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Clare Bissell, BA, MSc

PhD Candidate, Department of Geography: The Political Ecology of Trees and Birds in Ghana.

Clare is a political ecologist and professional community development practitioner.


My research spans the field of political ecology, with a particular interest in participatory work with communities that informs policy and action on local and global issues. In the past, I have carried out ethnographic research into ‘rewilding’, exploring the different political and economic values and narratives that are influencing conservation praxis in this new field. I juxtaposed these findings with cultural understandings of place, space and nature among a semi-subsistence rural village community within the rewilding zone. This research ignited an interest in multispecies and assemblage studies, as well as a curiosity about how knowledge is constructed through policy and multi-dimensional authority structures, and how these play out at a local level. My current PhD project (details below) combines these interests as I undertake a political ecology case study of of people, power and trees in Ghana.


  • 2016-present: PhD Candidate, Department of Geography, University of Cambridge (Clare College), ESRC-funded studentship.
  • 2014-present: Freelance Youth and Community Development Practitioner, Qualitative Researcher, Creative Arts Facilitator (music and environmental arts), and AMBIT-recognised Non-Managerial Supervisor, UK.
  • 2011-2014: Youth Development Officer and Department Manager, The Winch, London.
  • 2010-2011: Youthworker and Manager of Sandy Youth Centre, Central Bedfordshire Integrated Youth Support Service
  • 2009-2013: Professional Practice Tutor and Supervisor, Ridley Hall Theological College, Cambridge.
  • 2005-2010: Various roles working with young people and marginalised communities in London and Bedford.

Academic qualifications

  • 2014-2015: MSc Anthropology, Environment and Development (Distinction), University College London. Thesis Title: How the zimbru got her tale: an ethnographic case study exploring local and global narratives behind “the bison comeback” in Romania.
  • 2005-2008: BA in Youth and Community Work with Applied Theology (First), Oxford Brookes University. Dissertation Title: Carolyn Merchant’s Environmental ‘Partnership Ethics’ – theory and application in an urban setting.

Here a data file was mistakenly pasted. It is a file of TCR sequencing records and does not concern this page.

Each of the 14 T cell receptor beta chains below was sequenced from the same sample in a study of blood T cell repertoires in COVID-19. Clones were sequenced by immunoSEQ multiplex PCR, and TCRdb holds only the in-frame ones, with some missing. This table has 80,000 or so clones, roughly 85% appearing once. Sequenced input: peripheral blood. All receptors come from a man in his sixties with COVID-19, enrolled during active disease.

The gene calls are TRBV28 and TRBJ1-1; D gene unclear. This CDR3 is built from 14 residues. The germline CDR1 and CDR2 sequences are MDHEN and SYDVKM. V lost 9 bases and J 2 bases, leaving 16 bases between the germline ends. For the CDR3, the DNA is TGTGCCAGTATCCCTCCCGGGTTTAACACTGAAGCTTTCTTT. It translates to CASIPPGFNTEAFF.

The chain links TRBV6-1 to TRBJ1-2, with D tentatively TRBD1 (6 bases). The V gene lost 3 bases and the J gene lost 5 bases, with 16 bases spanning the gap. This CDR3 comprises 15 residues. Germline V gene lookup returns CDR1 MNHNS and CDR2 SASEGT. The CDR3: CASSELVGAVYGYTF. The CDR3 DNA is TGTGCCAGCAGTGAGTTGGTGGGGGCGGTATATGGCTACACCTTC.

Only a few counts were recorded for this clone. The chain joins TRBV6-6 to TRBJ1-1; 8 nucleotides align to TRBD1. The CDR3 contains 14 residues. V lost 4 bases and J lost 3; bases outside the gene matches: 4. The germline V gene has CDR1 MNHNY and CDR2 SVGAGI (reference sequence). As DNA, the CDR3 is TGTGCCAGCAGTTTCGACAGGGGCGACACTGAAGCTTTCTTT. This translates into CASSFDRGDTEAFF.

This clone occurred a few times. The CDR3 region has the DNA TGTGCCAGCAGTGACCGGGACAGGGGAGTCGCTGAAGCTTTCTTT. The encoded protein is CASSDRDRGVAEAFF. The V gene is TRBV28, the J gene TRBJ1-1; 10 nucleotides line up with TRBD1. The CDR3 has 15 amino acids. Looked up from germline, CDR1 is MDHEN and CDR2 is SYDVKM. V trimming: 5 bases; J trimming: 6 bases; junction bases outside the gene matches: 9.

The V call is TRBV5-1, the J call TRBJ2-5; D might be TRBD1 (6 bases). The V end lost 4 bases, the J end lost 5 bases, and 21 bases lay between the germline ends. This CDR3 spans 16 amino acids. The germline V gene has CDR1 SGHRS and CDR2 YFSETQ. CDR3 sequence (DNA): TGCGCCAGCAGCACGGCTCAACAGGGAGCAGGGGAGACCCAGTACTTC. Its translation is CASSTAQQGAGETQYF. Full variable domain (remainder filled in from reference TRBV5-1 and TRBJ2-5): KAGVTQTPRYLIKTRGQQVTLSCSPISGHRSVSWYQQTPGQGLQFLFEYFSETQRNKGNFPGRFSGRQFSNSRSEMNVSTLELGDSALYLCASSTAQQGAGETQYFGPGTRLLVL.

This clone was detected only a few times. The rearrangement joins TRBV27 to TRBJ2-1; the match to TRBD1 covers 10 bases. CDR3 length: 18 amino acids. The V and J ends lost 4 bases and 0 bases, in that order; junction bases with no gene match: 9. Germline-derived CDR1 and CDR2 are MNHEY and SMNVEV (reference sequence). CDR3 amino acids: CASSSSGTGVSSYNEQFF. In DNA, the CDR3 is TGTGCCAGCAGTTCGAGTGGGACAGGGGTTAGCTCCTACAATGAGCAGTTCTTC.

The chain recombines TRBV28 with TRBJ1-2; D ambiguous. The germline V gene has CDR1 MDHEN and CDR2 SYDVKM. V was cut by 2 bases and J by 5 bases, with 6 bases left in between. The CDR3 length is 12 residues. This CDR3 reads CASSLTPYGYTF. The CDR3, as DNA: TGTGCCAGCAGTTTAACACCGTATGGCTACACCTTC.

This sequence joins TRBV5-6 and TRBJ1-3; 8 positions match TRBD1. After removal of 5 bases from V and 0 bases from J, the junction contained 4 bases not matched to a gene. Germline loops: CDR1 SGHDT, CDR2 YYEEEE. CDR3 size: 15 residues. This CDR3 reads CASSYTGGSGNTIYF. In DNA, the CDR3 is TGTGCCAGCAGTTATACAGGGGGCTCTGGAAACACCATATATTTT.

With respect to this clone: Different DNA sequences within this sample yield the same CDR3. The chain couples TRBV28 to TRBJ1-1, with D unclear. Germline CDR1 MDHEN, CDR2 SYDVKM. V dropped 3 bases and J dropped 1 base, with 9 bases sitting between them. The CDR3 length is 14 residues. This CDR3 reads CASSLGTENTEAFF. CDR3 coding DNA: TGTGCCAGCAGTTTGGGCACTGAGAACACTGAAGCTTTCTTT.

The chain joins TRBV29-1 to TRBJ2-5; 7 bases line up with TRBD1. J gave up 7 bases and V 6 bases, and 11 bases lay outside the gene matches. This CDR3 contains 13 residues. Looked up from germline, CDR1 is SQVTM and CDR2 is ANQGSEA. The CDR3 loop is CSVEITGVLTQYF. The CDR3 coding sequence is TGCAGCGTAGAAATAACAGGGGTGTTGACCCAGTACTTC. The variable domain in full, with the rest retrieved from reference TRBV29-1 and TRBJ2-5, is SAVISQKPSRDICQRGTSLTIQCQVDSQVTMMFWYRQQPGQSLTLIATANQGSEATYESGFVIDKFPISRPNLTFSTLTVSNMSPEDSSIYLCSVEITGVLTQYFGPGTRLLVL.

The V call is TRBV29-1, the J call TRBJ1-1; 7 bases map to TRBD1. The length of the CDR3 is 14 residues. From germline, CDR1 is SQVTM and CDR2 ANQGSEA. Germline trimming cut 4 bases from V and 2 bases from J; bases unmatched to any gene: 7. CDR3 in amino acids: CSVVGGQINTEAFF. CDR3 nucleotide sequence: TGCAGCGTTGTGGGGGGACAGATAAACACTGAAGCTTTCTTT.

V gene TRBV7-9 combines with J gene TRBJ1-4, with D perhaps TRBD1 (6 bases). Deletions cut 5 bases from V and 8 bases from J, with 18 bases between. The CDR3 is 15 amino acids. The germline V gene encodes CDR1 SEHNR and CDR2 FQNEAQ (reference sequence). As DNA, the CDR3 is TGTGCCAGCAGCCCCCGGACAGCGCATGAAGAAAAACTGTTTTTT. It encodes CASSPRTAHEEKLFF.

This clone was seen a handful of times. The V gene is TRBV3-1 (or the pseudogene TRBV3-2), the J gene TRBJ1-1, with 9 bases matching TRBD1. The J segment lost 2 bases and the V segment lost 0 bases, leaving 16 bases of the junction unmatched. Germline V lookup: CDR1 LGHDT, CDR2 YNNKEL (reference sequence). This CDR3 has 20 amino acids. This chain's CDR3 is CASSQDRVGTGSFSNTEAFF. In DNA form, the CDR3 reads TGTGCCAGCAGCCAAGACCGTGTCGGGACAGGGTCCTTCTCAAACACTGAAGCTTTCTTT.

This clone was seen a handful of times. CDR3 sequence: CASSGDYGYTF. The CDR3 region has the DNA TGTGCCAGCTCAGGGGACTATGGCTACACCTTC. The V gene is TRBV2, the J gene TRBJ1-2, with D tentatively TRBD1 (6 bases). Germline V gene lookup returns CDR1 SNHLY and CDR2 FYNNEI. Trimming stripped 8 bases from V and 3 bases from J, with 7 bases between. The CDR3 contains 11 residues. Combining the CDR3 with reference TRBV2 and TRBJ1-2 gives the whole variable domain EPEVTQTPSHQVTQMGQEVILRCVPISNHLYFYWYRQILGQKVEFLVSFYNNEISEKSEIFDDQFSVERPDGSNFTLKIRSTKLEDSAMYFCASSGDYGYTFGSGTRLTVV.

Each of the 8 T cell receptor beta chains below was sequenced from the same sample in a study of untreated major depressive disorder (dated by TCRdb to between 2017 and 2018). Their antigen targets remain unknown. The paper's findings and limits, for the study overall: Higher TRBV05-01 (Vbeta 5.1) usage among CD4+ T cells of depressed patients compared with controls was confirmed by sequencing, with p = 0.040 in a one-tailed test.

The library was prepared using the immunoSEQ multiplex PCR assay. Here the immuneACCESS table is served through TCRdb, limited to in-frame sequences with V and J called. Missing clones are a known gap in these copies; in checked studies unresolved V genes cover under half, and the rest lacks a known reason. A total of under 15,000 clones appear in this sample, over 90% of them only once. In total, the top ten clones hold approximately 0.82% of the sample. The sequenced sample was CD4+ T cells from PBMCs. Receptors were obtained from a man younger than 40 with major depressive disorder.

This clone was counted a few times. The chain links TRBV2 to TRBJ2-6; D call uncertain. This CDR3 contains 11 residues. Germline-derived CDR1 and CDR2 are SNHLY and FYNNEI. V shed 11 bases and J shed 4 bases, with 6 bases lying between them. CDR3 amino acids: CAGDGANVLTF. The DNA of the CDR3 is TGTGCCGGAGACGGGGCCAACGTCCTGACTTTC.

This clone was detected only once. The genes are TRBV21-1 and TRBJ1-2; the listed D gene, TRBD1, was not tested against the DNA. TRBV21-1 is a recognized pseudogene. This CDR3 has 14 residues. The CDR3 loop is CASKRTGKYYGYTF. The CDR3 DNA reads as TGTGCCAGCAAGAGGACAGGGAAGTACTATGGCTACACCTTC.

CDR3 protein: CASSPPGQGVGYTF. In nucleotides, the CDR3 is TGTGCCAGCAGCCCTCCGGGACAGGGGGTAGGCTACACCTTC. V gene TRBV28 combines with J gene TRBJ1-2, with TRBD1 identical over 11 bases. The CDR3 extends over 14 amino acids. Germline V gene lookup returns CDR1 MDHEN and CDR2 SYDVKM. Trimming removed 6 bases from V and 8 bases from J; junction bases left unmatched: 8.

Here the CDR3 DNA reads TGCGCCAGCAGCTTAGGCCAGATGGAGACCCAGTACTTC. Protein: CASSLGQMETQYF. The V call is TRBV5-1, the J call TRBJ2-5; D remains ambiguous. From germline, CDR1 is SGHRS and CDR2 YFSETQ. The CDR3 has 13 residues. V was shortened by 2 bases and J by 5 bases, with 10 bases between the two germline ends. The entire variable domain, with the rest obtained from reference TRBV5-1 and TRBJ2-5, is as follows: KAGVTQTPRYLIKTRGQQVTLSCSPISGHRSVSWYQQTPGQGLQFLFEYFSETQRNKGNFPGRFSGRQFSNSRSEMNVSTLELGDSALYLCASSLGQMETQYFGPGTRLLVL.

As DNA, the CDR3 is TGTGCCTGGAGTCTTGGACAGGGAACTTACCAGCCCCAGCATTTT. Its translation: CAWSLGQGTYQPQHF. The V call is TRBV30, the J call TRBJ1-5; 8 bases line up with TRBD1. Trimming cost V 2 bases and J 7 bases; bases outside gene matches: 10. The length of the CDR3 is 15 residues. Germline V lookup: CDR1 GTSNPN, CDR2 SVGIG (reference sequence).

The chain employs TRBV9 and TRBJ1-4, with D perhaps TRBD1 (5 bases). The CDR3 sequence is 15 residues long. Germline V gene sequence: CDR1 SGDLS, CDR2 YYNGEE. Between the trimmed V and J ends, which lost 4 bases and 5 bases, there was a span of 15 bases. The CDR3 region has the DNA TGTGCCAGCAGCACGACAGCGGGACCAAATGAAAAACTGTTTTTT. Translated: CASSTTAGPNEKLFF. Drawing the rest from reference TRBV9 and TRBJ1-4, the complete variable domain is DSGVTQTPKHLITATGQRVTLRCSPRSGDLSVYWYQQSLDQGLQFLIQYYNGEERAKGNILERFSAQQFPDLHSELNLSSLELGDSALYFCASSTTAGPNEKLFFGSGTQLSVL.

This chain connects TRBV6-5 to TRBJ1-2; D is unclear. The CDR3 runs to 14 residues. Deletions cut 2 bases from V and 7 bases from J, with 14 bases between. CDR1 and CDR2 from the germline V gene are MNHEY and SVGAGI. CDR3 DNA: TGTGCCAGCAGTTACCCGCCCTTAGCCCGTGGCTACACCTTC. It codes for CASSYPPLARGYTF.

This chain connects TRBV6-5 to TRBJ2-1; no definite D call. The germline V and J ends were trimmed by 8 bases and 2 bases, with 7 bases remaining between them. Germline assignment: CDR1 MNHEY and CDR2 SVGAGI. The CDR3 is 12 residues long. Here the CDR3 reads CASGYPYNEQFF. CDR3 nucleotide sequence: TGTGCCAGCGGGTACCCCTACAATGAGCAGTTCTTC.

Professional qualifications

  • 2012: Certificate (Level 6) in Professional Supervision, George Williams College. Action Research Project: How far can supervisory structures nurture critical thinking?
  • 2005-2007: JNC Level 2 Professional Qualification in Youth and Community Work, Oxford Brookes University.


Can’t see the wood for the trees: Practices, Perceptions and Power driving tree cover change in Kwahu East, Ghana

Main Supervisor: Professor Bill Adams
Second Supervisor: Juliet Vickery (RSPB)

Existing research indicates a decline in the populations of several afro-palearctic migrant birds, for example the wood warbler, turtledove and cuckoo. One cause of these declines has been identified as changes to tree cover within the West African forest-farm mosaic landscape, where the migratory birds winter. Tree loss is often explained by human population growth, intensified farming practices and illegal logging. However, the multifaceted and interconnecting social, political, and economic drivers of change are not fully understood.

Local drivers of change are culturally and environmentally embedded, therefore, a political ecology case study approach has been taken to explore the complex relationship between people, power and trees. A field site known to ornithologists studying wood warblers has been chosen as the location: a farming community within the semi-arid agriculture-forest transition zone in Kwahu East, Ghana. The research examines local knowledge, livelihoods, practice and agency in relation to tree cultivation, preservation, planting, and cutting; and investigate the cultural, political and ecological factors influencing these decisions. The methodology gathers both qualitative and quantitative data using mixed-methods, including: participant observation, oral histories, interviews, community meetings and multi-stakeholder action workshops.

This PhD is being carried out in partnership with the Royal Society for the Protection of Birds (RSPB, co-sponsors of this project). There are two overarching research priorities for this project. The first is to find out what people do with trees on farmland within the transitional forest zone, and why; and the second is to understand the agency dynamics of and between those who are involved in making decisions about how trees are managed.

Research group affiliations:


Conferences and Workshops

  • RSPB Science and Policy Workshop, CCI, Cambridge. Seeing the wood for the warblers (poster and presentation).
  • Sept 2018: Ghanaian Scholars Inaugural Conference, Coventry. Drivers of tree cover change in Kwahu East, Ghana.
  • June 2018: Political Ecologies in the Global South Workshop, University of Cambridge. Can’t see the wood for the trees: Perceptions, Practices and Power driving tree cover change in Kwahu East, Ghana
  • Aug 2017: RGS-IBG Annual Conference, RGS London. Decolonizing Rewilding Praxis: How taking participation seriously could define a new ‘discipline of hope’
  • April 2017: RGS-IBG PGS Mid-term Early Career Researchers Conference, Cardiff University. Can’t see the wood (warbler) for the trees: methodological challenges of implementing a micropolitical eco-ethnography in Kwahu East, Ghana.
  • September 2016: The Future of Wild Europe Conference, Leeds University. Rewilding the Carpathians: local and global narratives behind ‘the bison comeback’ in Romania.


  • 2009-2013: Professional Practice Tutor and Supervisor for undergraduate students at Ridley Hall Theological College.